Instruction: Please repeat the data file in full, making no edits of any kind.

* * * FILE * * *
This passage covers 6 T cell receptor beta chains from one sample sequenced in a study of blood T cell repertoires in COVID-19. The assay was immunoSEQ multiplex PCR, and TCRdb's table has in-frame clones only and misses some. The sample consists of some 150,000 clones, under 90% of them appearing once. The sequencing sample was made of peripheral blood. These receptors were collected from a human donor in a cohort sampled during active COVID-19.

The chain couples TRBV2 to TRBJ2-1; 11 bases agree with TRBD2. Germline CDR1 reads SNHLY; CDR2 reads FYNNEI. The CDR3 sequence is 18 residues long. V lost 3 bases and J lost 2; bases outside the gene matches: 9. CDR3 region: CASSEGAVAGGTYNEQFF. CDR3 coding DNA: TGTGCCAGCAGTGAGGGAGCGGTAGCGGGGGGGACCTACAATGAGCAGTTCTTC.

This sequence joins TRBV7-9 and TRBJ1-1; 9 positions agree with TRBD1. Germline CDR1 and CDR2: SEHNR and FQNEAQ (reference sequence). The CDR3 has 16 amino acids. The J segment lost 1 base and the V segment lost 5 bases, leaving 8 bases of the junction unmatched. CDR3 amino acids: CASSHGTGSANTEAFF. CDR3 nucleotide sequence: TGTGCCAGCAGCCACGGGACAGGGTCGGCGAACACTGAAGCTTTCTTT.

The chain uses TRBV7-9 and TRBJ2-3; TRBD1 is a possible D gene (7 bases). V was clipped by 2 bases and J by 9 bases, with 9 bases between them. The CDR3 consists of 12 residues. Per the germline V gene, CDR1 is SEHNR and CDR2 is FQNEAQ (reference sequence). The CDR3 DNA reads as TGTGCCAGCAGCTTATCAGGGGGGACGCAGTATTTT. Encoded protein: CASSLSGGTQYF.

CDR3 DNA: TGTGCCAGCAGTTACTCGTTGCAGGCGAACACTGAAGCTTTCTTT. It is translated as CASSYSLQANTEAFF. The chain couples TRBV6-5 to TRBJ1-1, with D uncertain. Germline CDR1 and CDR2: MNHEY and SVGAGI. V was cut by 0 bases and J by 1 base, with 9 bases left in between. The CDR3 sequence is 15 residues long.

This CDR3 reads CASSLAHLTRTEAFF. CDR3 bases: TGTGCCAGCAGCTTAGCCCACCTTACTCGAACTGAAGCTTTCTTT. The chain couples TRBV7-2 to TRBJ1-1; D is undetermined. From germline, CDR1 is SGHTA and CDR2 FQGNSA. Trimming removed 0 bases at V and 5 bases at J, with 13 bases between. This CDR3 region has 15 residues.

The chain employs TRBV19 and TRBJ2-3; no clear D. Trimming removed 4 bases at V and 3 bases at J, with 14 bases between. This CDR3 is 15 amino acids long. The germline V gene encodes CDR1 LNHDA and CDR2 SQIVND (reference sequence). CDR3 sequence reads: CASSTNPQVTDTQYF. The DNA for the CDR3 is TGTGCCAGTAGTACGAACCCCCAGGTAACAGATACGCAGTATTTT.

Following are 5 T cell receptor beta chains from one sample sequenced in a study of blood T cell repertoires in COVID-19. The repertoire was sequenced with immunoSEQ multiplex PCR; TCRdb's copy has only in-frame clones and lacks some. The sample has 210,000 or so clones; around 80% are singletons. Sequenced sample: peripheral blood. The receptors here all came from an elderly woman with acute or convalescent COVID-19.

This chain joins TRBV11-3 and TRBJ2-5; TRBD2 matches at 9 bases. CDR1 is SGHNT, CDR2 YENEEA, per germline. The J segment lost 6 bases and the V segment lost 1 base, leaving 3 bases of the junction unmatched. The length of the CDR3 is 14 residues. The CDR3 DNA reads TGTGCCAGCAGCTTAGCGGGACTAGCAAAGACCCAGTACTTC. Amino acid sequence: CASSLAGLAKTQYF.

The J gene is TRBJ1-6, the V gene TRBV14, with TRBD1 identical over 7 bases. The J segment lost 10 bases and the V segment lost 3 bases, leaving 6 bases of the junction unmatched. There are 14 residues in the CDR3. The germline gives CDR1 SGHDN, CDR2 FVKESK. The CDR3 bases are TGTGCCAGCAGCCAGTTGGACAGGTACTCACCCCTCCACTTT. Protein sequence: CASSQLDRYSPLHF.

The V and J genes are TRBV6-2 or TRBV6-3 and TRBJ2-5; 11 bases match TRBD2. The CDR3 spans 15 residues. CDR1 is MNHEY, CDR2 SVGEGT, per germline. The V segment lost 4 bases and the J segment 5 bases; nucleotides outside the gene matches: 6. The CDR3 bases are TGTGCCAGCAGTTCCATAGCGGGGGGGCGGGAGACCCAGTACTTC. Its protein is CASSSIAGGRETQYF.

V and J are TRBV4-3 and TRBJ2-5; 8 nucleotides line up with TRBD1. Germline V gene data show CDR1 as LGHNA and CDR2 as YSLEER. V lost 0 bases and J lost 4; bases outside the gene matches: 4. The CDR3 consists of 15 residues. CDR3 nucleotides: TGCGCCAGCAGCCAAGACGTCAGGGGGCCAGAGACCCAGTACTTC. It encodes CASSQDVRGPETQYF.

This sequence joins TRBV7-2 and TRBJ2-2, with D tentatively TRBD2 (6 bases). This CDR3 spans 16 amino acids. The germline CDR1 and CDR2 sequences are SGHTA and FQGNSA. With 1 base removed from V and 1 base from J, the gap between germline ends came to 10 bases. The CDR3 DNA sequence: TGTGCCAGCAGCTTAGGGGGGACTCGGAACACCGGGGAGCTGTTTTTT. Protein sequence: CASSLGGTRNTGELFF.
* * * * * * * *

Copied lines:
This passage covers 6 T cell receptor beta chains from one sample sequenced in a study of blood T cell repertoires in COVID-19. The assay was immunoSEQ multiplex PCR, and TCRdb's table has in-frame clones only and misses some. The sample consists of some 150,000 clones, under 90% of them appearing once. The sequencing sample was made of peripheral blood. These receptors were collected from a human donor in a cohort sampled during active COVID-19.

The chain couples TRBV2 to TRBJ2-1; 11 bases agree with TRBD2. Germline CDR1 reads SNHLY; CDR2 reads FYNNEI. The CDR3 sequence is 18 residues long. V lost 3 bases and J lost 2; bases outside the gene matches: 9. CDR3 region: CASSEGAVAGGTYNEQFF. CDR3 coding DNA: TGTGCCAGCAGTGAGGGAGCGGTAGCGGGGGGGACCTACAATGAGCAGTTCTTC.

This sequence joins TRBV7-9 and TRBJ1-1; 9 positions agree with TRBD1. Germline CDR1 and CDR2: SEHNR and FQNEAQ (reference sequence). The CDR3 has 16 amino acids. The J segment lost 1 base and the V segment lost 5 bases, leaving 8 bases of the junction unmatched. CDR3 amino acids: CASSHGTGSANTEAFF. CDR3 nucleotide sequence: TGTGCCAGCAGCCACGGGACAGGGTCGGCGAACACTGAAGCTTTCTTT.

The chain uses TRBV7-9 and TRBJ2-3; TRBD1 is a possible D gene (7 bases). V was clipped by 2 bases and J by 9 bases, with 9 bases between them. The CDR3 consists of 12 residues. Per the germline V gene, CDR1 is SEHNR and CDR2 is FQNEAQ (reference sequence). The CDR3 DNA reads as TGTGCCAGCAGCTTATCAGGGGGGACGCAGTATTTT. Encoded protein: CASSLSGGTQYF.

CDR3 DNA: TGTGCCAGCAGTTACTCGTTGCAGGCGAACACTGAAGCTTTCTTT. It is translated as CASSYSLQANTEAFF. The chain couples TRBV6-5 to TRBJ1-1, with D uncertain. Germline CDR1 and CDR2: MNHEY and SVGAGI. V was cut by 0 bases and J by 1 base, with 9 bases left in between. The CDR3 sequence is 15 residues long.

This CDR3 reads CASSLAHLTRTEAFF. CDR3 bases: TGTGCCAGCAGCTTAGCCCACCTTACTCGAACTGAAGCTTTCTTT. The chain couples TRBV7-2 to TRBJ1-1; D is undetermined. From germline, CDR1 is SGHTA and CDR2 FQGNSA. Trimming removed 0 bases at V and 5 bases at J, with 13 bases between. This CDR3 region has 15 residues.

The chain employs TRBV19 and TRBJ2-3; no clear D. Trimming removed 4 bases at V and 3 bases at J, with 14 bases between. This CDR3 is 15 amino acids long. The germline V gene encodes CDR1 LNHDA and CDR2 SQIVND (reference sequence). CDR3 sequence reads: CASSTNPQVTDTQYF. The DNA for the CDR3 is TGTGCCAGTAGTACGAACCCCCAGGTAACAGATACGCAGTATTTT.

Following are 5 T cell receptor beta chains from one sample sequenced in a study of blood T cell repertoires in COVID-19. The repertoire was sequenced with immunoSEQ multiplex PCR; TCRdb's copy has only in-frame clones and lacks some. The sample has 210,000 or so clones; around 80% are singletons. Sequenced sample: peripheral blood. The receptors here all came from an elderly woman with acute or convalescent COVID-19.

This chain joins TRBV11-3 and TRBJ2-5; TRBD2 matches at 9 bases. CDR1 is SGHNT, CDR2 YENEEA, per germline. The J segment lost 6 bases and the V segment lost 1 base, leaving 3 bases of the junction unmatched. The length of the CDR3 is 14 residues. The CDR3 DNA reads TGTGCCAGCAGCTTAGCGGGACTAGCAAAGACCCAGTACTTC. Amino acid sequence: CASSLAGLAKTQYF.

The J gene is TRBJ1-6, the V gene TRBV14, with TRBD1 identical over 7 bases. The J segment lost 10 bases and the V segment lost 3 bases, leaving 6 bases of the junction unmatched. There are 14 residues in the CDR3. The germline gives CDR1 SGHDN, CDR2 FVKESK. The CDR3 bases are TGTGCCAGCAGCCAGTTGGACAGGTACTCACCCCTCCACTTT. Protein sequence: CASSQLDRYSPLHF.

The V and J genes are TRBV6-2 or TRBV6-3 and TRBJ2-5; 11 bases match TRBD2. The CDR3 spans 15 residues. CDR1 is MNHEY, CDR2 SVGEGT, per germline. The V segment lost 4 bases and the J segment 5 bases; nucleotides outside the gene matches: 6. The CDR3 bases are TGTGCCAGCAGTTCCATAGCGGGGGGGCGGGAGACCCAGTACTTC. Its protein is CASSSIAGGRETQYF.

V and J are TRBV4-3 and TRBJ2-5; 8 nucleotides line up with TRBD1. Germline V gene data show CDR1 as LGHNA and CDR2 as YSLEER. V lost 0 bases and J lost 4; bases outside the gene matches: 4. The CDR3 consists of 15 residues. CDR3 nucleotides: TGCGCCAGCAGCCAAGACGTCAGGGGGCCAGAGACCCAGTACTTC. It encodes CASSQDVRGPETQYF.

This sequence joins TRBV7-2 and TRBJ2-2, with D tentatively TRBD2 (6 bases). This CDR3 spans 16 amino acids. The germline CDR1 and CDR2 sequences are SGHTA and FQGNSA. With 1 base removed from V and 1 base from J, the gap between germline ends came to 10 bases. The CDR3 DNA sequence: TGTGCCAGCAGCTTAGGGGGGACTCGGAACACCGGGGAGCTGTTTTTT. Protein sequence: CASSLGGTRNTGELFF.